When a criminal defendant is sentenced to prison, the last thing he or she thinks about is that the State of Michigan will come after his estate and take all of his assets. The defendant will be more focused on adjusting to the new prison environment or fighting a conviction on appeal. If the defendant does hire an attorney to represent him, this is not the end of legal work he needs. For defendants with assets in their estate, they can protect them from seizure by the State.
Under the State Correctional Facility Reimbursement Act (“SCFRA”), MCL 800.401, et. seq., the State Treasurer is entitled to attach a defendants assets in order to reimburse the state for the costs of incarceration. MCL 800.403; State Treasurer v. Sprague, 284 Mich App 235, 237; 772 NW2d 452 (2009). There are only limited exceptions to the States right to seize a defendants assets.
The States right to begin to attach and seize assets commences on the date of sentencing. The sentencing judge may not include in the judgment of sentence a provision to seize assets to pay for costs of incarceration in advance. In addition, the State is limited in its ability to seize a defendants asserts after his release from prison and parole. The means time is of the essence if a defendant wishes to shield assets from seizure by the State. Protecting the defendants estate requires advance planning at the most difficult time in the defendants life just prior to sentencing. At this time, there are entirely lawful steps that can be taken to deny the State the right to seize a defendants assets to pay to incarcerate him.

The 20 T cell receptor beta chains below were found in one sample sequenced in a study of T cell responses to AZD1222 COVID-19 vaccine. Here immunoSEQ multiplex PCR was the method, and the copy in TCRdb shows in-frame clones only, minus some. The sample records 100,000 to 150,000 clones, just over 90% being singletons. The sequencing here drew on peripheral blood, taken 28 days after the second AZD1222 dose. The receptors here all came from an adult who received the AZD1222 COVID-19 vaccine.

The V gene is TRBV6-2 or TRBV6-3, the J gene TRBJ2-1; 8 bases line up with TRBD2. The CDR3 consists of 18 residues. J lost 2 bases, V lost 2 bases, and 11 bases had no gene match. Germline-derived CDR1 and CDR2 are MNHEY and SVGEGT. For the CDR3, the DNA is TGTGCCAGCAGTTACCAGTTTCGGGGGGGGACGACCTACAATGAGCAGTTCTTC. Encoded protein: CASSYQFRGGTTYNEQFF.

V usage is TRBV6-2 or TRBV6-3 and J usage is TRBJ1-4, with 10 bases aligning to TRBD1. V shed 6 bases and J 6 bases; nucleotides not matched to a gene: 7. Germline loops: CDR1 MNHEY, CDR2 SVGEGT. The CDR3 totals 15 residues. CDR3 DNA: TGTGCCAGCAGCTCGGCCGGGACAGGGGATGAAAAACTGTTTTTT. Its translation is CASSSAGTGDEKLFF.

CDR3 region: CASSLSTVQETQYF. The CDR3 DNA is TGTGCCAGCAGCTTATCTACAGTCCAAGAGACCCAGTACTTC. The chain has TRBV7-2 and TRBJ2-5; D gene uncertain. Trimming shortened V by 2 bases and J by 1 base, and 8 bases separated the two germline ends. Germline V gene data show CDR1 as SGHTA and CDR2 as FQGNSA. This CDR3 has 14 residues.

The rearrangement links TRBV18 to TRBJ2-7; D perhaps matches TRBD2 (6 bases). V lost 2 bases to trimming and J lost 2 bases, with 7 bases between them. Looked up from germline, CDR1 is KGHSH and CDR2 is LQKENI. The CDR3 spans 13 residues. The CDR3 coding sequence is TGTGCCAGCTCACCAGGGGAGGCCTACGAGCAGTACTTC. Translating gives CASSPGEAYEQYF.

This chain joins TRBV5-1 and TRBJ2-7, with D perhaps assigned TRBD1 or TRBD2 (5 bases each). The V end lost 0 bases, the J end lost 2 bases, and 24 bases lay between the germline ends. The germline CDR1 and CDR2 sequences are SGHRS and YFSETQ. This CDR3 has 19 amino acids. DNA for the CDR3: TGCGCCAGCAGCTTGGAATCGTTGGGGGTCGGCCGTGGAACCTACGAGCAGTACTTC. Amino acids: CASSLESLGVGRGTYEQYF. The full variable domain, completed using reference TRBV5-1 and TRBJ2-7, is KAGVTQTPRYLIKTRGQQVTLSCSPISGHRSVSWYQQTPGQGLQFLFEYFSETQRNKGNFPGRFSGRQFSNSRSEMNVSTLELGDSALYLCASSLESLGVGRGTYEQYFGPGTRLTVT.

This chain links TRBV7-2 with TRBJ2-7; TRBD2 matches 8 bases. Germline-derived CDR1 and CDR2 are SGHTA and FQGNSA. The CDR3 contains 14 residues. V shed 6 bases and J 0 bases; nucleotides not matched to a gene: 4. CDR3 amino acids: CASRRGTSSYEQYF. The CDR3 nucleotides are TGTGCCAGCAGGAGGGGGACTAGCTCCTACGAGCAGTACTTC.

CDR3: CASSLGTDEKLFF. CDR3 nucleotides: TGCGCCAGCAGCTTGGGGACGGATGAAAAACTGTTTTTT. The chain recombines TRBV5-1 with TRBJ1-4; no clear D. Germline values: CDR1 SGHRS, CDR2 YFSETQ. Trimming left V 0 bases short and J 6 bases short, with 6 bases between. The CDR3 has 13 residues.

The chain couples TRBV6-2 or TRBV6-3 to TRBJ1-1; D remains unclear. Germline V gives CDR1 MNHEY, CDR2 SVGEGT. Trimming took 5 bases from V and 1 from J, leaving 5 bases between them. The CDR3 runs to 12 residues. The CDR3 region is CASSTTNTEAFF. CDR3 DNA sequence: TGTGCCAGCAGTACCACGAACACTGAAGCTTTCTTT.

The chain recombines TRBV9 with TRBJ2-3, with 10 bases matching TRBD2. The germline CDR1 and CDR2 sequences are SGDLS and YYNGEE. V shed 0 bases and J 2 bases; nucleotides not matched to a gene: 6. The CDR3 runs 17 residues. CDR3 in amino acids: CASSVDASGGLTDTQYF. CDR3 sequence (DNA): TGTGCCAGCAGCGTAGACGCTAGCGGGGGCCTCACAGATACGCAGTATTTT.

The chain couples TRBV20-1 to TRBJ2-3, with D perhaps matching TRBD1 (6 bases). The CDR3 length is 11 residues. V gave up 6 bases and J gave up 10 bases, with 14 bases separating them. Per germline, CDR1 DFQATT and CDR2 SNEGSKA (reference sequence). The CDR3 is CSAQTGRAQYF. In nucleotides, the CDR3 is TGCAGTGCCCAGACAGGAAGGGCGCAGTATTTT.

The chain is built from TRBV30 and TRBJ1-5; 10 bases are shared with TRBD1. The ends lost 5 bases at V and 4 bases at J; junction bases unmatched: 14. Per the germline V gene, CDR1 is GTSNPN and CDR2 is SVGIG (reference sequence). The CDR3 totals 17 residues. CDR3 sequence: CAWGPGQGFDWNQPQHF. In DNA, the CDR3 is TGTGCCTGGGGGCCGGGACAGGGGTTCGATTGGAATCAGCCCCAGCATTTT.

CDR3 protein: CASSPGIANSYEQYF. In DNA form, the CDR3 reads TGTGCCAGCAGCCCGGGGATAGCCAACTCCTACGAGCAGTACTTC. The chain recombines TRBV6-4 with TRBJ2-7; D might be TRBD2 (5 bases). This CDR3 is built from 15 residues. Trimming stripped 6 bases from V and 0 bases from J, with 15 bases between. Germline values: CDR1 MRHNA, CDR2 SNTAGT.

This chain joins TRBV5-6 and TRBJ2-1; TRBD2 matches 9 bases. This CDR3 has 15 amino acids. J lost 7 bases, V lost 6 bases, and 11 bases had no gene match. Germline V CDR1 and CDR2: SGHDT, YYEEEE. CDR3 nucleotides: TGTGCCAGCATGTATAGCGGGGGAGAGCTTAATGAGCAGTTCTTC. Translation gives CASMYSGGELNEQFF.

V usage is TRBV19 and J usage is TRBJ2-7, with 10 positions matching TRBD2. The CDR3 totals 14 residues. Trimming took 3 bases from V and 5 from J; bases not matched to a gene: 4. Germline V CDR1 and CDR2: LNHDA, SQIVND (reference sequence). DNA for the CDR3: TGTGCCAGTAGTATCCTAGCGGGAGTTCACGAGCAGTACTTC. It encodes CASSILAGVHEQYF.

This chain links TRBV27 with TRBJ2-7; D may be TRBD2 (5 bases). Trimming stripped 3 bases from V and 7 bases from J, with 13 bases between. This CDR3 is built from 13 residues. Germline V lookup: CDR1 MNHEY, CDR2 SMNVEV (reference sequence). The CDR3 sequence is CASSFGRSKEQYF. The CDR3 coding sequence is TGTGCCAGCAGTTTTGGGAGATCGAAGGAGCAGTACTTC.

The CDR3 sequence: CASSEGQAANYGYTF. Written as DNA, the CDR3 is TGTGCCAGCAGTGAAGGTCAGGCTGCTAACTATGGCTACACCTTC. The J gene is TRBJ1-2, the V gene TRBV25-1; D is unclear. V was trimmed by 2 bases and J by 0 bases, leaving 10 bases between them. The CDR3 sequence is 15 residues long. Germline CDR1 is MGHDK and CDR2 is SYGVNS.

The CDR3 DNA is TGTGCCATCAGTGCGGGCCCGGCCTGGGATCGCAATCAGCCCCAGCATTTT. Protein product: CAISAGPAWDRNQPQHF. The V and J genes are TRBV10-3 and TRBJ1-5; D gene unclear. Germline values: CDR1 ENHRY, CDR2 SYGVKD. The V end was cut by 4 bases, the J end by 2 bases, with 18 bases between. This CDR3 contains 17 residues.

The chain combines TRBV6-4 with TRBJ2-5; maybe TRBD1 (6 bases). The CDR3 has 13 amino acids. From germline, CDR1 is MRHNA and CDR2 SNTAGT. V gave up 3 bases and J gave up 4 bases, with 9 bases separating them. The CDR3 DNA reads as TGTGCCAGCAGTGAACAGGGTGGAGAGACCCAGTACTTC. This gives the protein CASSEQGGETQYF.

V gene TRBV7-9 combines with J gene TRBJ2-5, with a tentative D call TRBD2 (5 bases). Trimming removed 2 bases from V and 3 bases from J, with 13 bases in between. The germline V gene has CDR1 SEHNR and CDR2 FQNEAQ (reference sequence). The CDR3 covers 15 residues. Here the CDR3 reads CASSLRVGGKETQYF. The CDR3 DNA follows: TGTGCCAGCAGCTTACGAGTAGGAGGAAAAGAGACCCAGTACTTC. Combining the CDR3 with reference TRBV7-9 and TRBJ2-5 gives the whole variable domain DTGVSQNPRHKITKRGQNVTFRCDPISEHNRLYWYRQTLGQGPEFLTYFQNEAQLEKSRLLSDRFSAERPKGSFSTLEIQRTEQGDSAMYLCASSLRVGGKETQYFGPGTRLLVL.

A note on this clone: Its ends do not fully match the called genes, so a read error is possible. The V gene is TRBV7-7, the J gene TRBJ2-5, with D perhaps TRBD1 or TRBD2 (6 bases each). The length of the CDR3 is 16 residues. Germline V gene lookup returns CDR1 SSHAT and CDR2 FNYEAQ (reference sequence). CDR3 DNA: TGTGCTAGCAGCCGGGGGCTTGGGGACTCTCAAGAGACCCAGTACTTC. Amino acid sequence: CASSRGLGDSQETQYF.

One of the ways to shield assets is to place them in a discretionary trust or to gift them. If the defendant gives away his assets to a family member, the State Treasurer may sue that person and seek reimbursement of those monies to the state. The State will often allege that recipients of the transfer were engaged in a fraudulent conveyance of monies belonging to the State. The suits seeking to collect inmate assets transferred to the family can be overcome. Litigation can be costly. However, there are valid defenses to collection suits seeking return of monies allegedly belonging to a defendant. I have successfully litigated to prevent the State Treasurer from obtaining reimbursement of funds the State alleged were improperly transferred by a defendant to a family member.
A better approach is to create a discretionary trust for the defendant before sentencing. The Michigan Court of Appeals has held that a trust can give a defendant, as beneficiary of a trust, holding his own assets, a right to later withdraw them, unless he is incarcerated at that time, and this will shield those assets from collection by the state if it is a discretionary trust. See In Re State of Isabelle Skaff, State of Michigan Treasurer vs. Isabelle Skaff Trust, Thomas Martin and JP Morgan Chase Bank, N.A., Mich COA Docket No. 291306, COA No. 294072 (1-4-11) (unpublished opinion)
A discretionary trust gives a trustee sole right to distribute proceeds to the defendant as beneficiary. The trust should use the words “sole and uncontrolled discretion” to describe the trustees power. It must be made clear from trust language the trustee reserves a right to avoid any distributions.
If the trust language says the defendant, as beneficiary, is entitled ultimately to some or all of the monies held in trust, the State can seize a defendants assets held in trust to pay for incarceration. It is vital that a defendant obtain counsel to set up a trust in a timely manner if he or she wishes to have the best protection available against the State taking his entire estate.